You are lost? OK. To make myself very clear: it is art that kills these two lovers, and not their society. If they had stayed out fiction, hadn’t jumped in between the pages of their favourite paperbacks, they would have survived the film intact: in real life we rarely meet terrorists and murderers, and are therefore reasonably safe from torture and death by unnatural causes. Only in such a self-referential film can so many adventures occur; ordinary life transformed into a popular novel with all its attendant dangers.vii Full of art this movie overflows with cinematic texture, so that the final deaths symbolise and embody all of these following things: the end of a love affair, the last sentence of a book, and the requirements of a commercial film – it must have an explosive finale. Could anything be clearer? Godard even winks at us in some scenes… remember Ferdinand in the car with Marianne turning to talk to the camera?
If you are absorbed in politics the answer is probably not: for an activist the power struggle is the only reality that exists. But these are academics, you say. Even worse. They have a new religion to worship, construct and elucidate.viii
And so the writer, musing on their new metaphysics, misses the obvious: these characters are living in a make believe world of their own choosing. Ferdinand’s suicide is the most fantastic way to go. Wouldn’t you do that if you could? Always knowing that once you put the book down there will be another one to pick up… or a film to go and see… where you can be… an American ambassador, in a high class brothel, watching a beautiful prostitute dance Salome; her lack of talent compensated by her lovely figure and inviting nakedness, barely covered by a transparent pink scarf…ix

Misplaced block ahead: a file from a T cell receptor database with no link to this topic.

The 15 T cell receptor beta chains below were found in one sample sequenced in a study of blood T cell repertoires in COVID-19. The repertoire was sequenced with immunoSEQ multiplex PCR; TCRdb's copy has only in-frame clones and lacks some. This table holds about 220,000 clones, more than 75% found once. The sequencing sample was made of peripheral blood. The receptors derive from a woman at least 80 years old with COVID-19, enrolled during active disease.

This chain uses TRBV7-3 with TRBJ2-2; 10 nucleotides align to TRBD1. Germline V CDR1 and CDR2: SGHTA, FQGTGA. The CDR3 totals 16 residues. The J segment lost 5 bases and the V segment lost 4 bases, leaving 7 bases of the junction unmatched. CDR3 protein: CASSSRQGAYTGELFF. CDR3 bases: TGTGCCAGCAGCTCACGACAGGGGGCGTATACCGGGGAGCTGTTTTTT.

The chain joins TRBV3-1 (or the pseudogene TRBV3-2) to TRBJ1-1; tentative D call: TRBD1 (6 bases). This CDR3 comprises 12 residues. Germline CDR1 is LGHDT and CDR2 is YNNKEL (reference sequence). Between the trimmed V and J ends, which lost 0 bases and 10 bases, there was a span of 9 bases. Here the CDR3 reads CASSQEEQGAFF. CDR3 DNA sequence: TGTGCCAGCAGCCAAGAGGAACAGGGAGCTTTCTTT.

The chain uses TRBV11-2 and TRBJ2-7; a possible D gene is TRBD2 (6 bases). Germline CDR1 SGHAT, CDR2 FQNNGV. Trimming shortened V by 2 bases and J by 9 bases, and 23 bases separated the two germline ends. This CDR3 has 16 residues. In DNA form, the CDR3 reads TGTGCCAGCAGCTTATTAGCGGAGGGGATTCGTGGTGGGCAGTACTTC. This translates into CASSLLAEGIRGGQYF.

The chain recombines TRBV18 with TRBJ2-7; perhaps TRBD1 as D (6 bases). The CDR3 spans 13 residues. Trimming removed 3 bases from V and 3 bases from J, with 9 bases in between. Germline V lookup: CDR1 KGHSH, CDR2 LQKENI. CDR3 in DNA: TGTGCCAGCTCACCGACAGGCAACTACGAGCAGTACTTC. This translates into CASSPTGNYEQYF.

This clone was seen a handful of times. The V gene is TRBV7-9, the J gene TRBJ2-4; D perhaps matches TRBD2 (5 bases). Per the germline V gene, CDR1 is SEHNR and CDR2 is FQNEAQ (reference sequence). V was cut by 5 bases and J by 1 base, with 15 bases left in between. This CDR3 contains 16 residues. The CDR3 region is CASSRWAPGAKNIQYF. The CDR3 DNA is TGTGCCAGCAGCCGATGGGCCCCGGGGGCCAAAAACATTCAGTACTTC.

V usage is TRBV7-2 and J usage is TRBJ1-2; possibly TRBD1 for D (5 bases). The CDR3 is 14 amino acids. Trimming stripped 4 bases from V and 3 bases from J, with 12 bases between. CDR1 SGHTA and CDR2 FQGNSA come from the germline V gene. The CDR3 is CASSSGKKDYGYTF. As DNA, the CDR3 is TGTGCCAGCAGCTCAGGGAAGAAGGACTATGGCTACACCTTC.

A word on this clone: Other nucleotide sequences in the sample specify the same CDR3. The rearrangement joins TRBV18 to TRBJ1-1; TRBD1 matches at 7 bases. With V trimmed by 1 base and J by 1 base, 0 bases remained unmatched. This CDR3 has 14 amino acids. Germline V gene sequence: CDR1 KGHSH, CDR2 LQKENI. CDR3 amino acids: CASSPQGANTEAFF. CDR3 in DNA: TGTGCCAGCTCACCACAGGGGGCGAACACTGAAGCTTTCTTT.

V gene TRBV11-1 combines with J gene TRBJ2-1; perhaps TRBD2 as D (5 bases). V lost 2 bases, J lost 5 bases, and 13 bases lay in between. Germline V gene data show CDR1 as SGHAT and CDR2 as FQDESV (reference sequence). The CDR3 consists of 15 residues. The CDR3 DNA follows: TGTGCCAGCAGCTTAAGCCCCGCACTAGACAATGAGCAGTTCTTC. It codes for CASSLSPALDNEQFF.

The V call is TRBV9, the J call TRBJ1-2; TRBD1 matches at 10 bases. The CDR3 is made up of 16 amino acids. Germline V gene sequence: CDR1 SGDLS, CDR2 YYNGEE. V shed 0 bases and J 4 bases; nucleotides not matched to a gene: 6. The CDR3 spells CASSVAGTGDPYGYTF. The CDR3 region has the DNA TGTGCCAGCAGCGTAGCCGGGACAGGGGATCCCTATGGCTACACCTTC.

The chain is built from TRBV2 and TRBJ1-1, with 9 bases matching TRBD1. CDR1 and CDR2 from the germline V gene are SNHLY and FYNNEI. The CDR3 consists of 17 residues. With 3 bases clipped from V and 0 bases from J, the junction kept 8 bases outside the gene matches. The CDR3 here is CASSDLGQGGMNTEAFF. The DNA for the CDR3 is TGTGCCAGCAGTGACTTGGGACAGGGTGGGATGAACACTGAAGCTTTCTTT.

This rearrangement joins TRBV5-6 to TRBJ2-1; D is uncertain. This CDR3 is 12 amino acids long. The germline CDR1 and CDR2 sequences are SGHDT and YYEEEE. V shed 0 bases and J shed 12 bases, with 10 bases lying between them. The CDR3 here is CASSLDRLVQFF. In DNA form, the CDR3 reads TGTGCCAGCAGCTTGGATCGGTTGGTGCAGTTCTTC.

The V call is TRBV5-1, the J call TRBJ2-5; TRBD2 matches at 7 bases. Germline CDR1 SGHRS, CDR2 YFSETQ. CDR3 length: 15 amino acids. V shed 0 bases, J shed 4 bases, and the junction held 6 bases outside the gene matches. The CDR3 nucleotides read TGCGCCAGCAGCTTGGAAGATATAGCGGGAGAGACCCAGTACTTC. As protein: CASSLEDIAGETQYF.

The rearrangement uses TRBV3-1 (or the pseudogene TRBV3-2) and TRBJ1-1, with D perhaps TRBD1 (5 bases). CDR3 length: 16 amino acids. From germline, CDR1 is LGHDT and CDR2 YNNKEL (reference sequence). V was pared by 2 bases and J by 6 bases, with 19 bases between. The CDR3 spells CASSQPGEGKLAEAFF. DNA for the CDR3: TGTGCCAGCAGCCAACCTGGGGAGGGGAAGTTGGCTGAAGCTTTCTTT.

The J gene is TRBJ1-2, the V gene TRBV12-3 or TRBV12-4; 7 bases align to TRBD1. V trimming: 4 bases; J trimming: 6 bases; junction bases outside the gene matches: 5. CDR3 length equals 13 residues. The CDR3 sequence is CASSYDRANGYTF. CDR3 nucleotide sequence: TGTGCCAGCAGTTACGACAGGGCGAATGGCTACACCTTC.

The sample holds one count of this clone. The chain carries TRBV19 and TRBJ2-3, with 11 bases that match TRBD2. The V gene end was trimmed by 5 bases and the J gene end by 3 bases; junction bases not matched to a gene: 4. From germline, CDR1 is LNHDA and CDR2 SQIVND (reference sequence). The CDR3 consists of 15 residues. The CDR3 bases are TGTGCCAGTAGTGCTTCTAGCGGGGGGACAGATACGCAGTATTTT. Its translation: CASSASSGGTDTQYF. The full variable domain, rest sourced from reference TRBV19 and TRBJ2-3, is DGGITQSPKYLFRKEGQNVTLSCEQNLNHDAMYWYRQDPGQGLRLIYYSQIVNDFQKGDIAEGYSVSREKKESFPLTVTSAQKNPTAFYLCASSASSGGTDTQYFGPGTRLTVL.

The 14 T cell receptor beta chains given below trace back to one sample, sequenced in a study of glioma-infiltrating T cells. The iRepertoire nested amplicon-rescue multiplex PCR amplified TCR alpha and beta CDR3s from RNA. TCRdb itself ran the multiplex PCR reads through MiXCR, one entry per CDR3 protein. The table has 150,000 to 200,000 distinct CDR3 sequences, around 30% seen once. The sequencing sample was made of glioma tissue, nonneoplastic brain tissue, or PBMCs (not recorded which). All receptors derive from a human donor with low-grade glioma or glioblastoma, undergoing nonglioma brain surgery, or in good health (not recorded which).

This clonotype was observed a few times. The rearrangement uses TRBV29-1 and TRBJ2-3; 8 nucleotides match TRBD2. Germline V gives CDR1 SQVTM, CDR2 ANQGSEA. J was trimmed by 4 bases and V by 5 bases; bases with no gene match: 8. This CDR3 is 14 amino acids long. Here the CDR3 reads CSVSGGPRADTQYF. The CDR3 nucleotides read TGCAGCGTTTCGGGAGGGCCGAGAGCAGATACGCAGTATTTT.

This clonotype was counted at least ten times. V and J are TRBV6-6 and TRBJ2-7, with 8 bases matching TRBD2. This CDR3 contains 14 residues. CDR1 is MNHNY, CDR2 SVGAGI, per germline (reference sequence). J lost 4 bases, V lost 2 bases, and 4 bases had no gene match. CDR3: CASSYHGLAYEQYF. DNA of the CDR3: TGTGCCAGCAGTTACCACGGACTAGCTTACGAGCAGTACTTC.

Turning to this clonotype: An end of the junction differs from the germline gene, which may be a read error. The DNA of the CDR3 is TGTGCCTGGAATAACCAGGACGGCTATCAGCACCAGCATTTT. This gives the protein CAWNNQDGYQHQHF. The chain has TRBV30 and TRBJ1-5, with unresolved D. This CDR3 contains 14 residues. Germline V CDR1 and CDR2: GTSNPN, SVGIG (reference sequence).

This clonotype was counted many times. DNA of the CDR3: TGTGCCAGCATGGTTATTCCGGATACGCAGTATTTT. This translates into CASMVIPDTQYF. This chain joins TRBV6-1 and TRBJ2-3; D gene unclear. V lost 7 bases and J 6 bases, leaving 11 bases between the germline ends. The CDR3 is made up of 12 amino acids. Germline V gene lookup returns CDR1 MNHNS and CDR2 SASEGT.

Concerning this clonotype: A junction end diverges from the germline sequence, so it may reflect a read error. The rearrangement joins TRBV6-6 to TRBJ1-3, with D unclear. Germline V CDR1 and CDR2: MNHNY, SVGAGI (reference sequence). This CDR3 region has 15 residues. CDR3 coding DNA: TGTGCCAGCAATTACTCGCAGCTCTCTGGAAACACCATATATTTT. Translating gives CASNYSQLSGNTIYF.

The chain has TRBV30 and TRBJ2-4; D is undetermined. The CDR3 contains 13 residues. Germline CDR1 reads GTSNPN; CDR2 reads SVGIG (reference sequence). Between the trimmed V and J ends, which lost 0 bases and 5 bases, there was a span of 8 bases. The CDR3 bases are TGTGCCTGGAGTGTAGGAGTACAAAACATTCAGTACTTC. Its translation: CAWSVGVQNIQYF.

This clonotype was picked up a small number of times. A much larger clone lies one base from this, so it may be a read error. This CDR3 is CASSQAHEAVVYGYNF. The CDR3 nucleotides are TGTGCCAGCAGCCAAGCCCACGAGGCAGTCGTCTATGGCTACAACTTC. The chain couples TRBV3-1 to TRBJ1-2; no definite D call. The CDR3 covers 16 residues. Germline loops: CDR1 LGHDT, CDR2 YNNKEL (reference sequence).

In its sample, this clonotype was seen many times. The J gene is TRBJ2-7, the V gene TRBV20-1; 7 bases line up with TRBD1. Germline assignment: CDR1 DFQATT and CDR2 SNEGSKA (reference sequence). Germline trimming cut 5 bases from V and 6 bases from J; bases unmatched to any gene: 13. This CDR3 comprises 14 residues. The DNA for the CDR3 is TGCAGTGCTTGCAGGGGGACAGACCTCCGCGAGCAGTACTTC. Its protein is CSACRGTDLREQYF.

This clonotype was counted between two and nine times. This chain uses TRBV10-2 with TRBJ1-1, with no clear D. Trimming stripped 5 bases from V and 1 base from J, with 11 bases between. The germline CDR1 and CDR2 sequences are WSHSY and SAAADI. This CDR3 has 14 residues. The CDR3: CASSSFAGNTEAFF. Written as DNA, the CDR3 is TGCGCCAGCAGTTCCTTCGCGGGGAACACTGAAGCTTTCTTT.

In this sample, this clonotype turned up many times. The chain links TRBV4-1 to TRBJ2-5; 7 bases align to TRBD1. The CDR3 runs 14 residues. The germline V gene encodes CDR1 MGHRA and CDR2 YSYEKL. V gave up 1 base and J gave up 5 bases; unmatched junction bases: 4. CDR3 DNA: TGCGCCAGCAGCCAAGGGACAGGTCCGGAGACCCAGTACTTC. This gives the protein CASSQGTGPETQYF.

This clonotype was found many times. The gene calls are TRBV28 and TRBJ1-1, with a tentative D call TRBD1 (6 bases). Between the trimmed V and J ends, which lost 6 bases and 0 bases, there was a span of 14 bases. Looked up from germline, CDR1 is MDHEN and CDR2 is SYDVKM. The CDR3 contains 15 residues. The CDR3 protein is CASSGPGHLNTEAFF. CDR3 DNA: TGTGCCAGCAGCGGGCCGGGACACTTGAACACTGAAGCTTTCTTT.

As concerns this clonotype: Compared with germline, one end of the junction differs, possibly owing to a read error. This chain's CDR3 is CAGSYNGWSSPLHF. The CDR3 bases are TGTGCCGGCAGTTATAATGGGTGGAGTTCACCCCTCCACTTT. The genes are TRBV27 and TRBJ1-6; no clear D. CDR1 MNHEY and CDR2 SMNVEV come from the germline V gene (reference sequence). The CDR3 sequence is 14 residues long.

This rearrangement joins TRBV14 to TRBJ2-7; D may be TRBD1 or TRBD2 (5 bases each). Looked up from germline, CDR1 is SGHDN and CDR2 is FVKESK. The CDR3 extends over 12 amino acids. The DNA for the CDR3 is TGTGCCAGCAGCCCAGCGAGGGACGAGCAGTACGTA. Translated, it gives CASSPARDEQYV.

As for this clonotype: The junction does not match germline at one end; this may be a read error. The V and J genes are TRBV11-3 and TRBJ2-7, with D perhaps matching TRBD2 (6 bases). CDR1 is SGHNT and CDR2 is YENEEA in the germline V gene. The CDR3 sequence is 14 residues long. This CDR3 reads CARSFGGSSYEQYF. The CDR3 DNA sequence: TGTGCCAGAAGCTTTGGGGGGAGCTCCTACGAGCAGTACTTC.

Let’s dream on! And on and on… until the wife calls us back to the party; and we’re offered a job in marketing; at the executive director level, of course. A life of big bucks and bores; where the only books you buy are for the kids at Christmas.
Did you notice how the writer mixes up society with civilisation? They believe they are the same thing. This is not so obvious. Once upon a time we talked of a civilised society, which implied a difference between them.x Art and literature not only representatives of the former, but instruments that could help tame a world seen as crude, raw and unsophisticated.xi Although the writer’s somewhat loose use of the term creates an interesting paradox: they might be right but for the wrong reason. For it is true, civilisation actually does kill Ferdinand and Marianne: books and films, in short art, eventually did do the evil deed. Not quite, I think, what they had in mind!
Such ideas are too frivolous for university study. So let’s go back to the more serious stuff. What notion are these “formal strategies…question[ing]”? To me this sounds like an academic formula: a generalisation used to cover up a lack of insight into particulars. If all the techniques that Godard uses in the film are undermining the gangster theme, and thus the conventional idea of the rebel, why is this writer still so keen to concentrate on the conflict between the individual and society? Doesn’t the use of such irony suggest the director is poking self-reflexive fun at this cliché? Shouldn’t the professor at least be alert to the probability that Godard is not taking these traditional tropes seriously? That the gangsters are really just sophisticated kids mucking around… for art’s sake.